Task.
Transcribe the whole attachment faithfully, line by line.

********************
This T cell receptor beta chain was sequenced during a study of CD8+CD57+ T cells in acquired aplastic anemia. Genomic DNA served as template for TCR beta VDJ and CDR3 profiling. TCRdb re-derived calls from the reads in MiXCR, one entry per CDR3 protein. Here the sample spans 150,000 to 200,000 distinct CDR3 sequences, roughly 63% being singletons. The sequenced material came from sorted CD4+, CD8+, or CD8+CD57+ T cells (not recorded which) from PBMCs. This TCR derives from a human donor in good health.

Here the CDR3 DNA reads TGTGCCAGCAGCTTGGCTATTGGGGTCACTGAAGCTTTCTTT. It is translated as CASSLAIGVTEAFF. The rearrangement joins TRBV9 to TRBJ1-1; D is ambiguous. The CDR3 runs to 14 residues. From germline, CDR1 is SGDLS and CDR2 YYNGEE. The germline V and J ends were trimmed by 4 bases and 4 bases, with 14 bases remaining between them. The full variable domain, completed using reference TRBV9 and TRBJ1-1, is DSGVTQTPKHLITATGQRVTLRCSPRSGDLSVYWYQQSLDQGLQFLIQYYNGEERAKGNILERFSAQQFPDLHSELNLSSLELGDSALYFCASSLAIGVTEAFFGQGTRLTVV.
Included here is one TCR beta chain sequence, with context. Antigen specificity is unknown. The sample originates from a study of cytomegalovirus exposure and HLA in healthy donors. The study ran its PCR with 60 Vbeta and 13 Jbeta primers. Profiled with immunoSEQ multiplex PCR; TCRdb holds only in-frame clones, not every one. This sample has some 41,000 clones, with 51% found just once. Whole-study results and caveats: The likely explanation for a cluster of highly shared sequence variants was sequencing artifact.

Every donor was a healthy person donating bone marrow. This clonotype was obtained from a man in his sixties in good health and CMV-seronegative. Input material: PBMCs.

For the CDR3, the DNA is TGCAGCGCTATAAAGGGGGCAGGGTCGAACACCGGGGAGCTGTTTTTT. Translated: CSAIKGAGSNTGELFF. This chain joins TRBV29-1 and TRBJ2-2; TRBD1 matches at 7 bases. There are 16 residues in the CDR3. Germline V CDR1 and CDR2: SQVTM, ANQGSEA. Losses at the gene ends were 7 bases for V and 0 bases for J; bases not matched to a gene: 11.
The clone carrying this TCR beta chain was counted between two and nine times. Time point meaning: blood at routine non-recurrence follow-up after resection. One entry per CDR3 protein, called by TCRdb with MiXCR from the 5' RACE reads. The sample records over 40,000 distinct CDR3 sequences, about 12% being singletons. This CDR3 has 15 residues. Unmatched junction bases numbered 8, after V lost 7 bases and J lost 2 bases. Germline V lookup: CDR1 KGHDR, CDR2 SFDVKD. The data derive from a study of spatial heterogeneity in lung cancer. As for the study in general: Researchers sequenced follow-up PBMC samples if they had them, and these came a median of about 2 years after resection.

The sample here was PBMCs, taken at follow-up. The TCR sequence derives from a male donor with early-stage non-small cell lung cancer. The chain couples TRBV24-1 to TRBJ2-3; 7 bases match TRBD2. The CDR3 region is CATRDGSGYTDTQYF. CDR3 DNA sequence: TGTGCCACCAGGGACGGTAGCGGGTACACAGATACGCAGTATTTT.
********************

This T cell receptor beta chain was sequenced during a study of CD8+CD57+ T cells in acquired aplastic anemia. Genomic DNA served as template for TCR beta VDJ and CDR3 profiling. TCRdb re-derived calls from the reads in MiXCR, one entry per CDR3 protein. Here the sample spans 150,000 to 200,000 distinct CDR3 sequences, roughly 63% being singletons. The sequenced material came from sorted CD4+, CD8+, or CD8+CD57+ T cells (not recorded which) from PBMCs. This TCR derives from a human donor in good health.

Here the CDR3 DNA reads TGTGCCAGCAGCTTGGCTATTGGGGTCACTGAAGCTTTCTTT. It is translated as CASSLAIGVTEAFF. The rearrangement joins TRBV9 to TRBJ1-1; D is ambiguous. The CDR3 runs to 14 residues. From germline, CDR1 is SGDLS and CDR2 YYNGEE. The germline V and J ends were trimmed by 4 bases and 4 bases, with 14 bases remaining between them. The full variable domain, completed using reference TRBV9 and TRBJ1-1, is DSGVTQTPKHLITATGQRVTLRCSPRSGDLSVYWYQQSLDQGLQFLIQYYNGEERAKGNILERFSAQQFPDLHSELNLSSLELGDSALYFCASSLAIGVTEAFFGQGTRLTVV.
Included here is one TCR beta chain sequence, with context. Antigen specificity is unknown. The sample originates from a study of cytomegalovirus exposure and HLA in healthy donors. The study ran its PCR with 60 Vbeta and 13 Jbeta primers. Profiled with immunoSEQ multiplex PCR; TCRdb holds only in-frame clones, not every one. This sample has some 41,000 clones, with 51% found just once. Whole-study results and caveats: The likely explanation for a cluster of highly shared sequence variants was sequencing artifact.

Every donor was a healthy person donating bone marrow. This clonotype was obtained from a man in his sixties in good health and CMV-seronegative. Input material: PBMCs.

For the CDR3, the DNA is TGCAGCGCTATAAAGGGGGCAGGGTCGAACACCGGGGAGCTGTTTTTT. Translated: CSAIKGAGSNTGELFF. This chain joins TRBV29-1 and TRBJ2-2; TRBD1 matches at 7 bases. There are 16 residues in the CDR3. Germline V CDR1 and CDR2: SQVTM, ANQGSEA. Losses at the gene ends were 7 bases for V and 0 bases for J; bases not matched to a gene: 11.
The clone carrying this TCR beta chain was counted between two and nine times. Time point meaning: blood at routine non-recurrence follow-up after resection. One entry per CDR3 protein, called by TCRdb with MiXCR from the 5' RACE reads. The sample records over 40,000 distinct CDR3 sequences, about 12% being singletons. This CDR3 has 15 residues. Unmatched junction bases numbered 8, after V lost 7 bases and J lost 2 bases. Germline V lookup: CDR1 KGHDR, CDR2 SFDVKD. The data derive from a study of spatial heterogeneity in lung cancer. As for the study in general: Researchers sequenced follow-up PBMC samples if they had them, and these came a median of about 2 years after resection.

The sample here was PBMCs, taken at follow-up. The TCR sequence derives from a male donor with early-stage non-small cell lung cancer. The chain couples TRBV24-1 to TRBJ2-3; 7 bases match TRBD2. The CDR3 region is CATRDGSGYTDTQYF. CDR3 DNA sequence: TGTGCCACCAGGGACGGTAGCGGGTACACAGATACGCAGTATTTT.